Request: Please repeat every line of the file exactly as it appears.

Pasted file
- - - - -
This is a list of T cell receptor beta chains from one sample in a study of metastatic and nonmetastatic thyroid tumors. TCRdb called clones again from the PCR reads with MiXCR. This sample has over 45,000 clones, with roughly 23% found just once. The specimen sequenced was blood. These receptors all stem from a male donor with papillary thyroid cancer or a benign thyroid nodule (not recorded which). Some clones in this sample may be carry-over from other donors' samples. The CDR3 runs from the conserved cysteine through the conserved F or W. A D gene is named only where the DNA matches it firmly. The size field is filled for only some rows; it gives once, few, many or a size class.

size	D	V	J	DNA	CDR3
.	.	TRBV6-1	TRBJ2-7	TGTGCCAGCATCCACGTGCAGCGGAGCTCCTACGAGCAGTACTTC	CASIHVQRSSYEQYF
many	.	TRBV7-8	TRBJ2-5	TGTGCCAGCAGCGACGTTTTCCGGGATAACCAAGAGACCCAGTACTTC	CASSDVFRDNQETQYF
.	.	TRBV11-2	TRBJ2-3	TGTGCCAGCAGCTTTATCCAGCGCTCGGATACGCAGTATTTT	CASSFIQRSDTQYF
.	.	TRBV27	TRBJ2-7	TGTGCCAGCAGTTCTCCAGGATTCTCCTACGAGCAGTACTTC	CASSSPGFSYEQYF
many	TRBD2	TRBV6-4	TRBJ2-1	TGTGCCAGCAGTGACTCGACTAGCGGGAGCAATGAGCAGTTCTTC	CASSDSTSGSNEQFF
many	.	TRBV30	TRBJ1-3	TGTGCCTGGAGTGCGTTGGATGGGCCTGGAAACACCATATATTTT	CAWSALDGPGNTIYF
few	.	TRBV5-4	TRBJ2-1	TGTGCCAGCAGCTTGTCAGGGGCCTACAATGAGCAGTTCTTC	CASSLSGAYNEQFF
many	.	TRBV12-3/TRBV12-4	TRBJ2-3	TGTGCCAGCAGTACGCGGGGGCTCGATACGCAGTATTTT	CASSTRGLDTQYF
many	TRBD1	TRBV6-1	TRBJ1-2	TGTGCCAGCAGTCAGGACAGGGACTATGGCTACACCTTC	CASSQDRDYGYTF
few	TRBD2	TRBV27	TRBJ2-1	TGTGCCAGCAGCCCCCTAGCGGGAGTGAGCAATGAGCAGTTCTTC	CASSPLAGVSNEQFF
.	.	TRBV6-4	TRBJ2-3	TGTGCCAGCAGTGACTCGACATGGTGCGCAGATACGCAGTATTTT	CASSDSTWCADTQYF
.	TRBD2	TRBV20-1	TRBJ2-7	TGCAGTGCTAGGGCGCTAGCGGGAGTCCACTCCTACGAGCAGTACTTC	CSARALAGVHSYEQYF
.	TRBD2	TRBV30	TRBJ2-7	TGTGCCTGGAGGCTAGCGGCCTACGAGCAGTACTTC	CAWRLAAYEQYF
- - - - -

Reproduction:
This is a list of T cell receptor beta chains from one sample in a study of metastatic and nonmetastatic thyroid tumors. TCRdb called clones again from the PCR reads with MiXCR. This sample has over 45,000 clones, with roughly 23% found just once. The specimen sequenced was blood. These receptors all stem from a male donor with papillary thyroid cancer or a benign thyroid nodule (not recorded which). Some clones in this sample may be carry-over from other donors' samples. The CDR3 runs from the conserved cysteine through the conserved F or W. A D gene is named only where the DNA matches it firmly. The size field is filled for only some rows; it gives once, few, many or a size class.

size	D	V	J	DNA	CDR3
.	.	TRBV6-1	TRBJ2-7	TGTGCCAGCATCCACGTGCAGCGGAGCTCCTACGAGCAGTACTTC	CASIHVQRSSYEQYF
many	.	TRBV7-8	TRBJ2-5	TGTGCCAGCAGCGACGTTTTCCGGGATAACCAAGAGACCCAGTACTTC	CASSDVFRDNQETQYF
.	.	TRBV11-2	TRBJ2-3	TGTGCCAGCAGCTTTATCCAGCGCTCGGATACGCAGTATTTT	CASSFIQRSDTQYF
.	.	TRBV27	TRBJ2-7	TGTGCCAGCAGTTCTCCAGGATTCTCCTACGAGCAGTACTTC	CASSSPGFSYEQYF
many	TRBD2	TRBV6-4	TRBJ2-1	TGTGCCAGCAGTGACTCGACTAGCGGGAGCAATGAGCAGTTCTTC	CASSDSTSGSNEQFF
many	.	TRBV30	TRBJ1-3	TGTGCCTGGAGTGCGTTGGATGGGCCTGGAAACACCATATATTTT	CAWSALDGPGNTIYF
few	.	TRBV5-4	TRBJ2-1	TGTGCCAGCAGCTTGTCAGGGGCCTACAATGAGCAGTTCTTC	CASSLSGAYNEQFF
many	.	TRBV12-3/TRBV12-4	TRBJ2-3	TGTGCCAGCAGTACGCGGGGGCTCGATACGCAGTATTTT	CASSTRGLDTQYF
many	TRBD1	TRBV6-1	TRBJ1-2	TGTGCCAGCAGTCAGGACAGGGACTATGGCTACACCTTC	CASSQDRDYGYTF
few	TRBD2	TRBV27	TRBJ2-1	TGTGCCAGCAGCCCCCTAGCGGGAGTGAGCAATGAGCAGTTCTTC	CASSPLAGVSNEQFF
.	.	TRBV6-4	TRBJ2-3	TGTGCCAGCAGTGACTCGACATGGTGCGCAGATACGCAGTATTTT	CASSDSTWCADTQYF
.	TRBD2	TRBV20-1	TRBJ2-7	TGCAGTGCTAGGGCGCTAGCGGGAGTCCACTCCTACGAGCAGTACTTC	CSARALAGVHSYEQYF
.	TRBD2	TRBV30	TRBJ2-7	TGTGCCTGGAGGCTAGCGGCCTACGAGCAGTACTTC	CAWRLAAYEQYF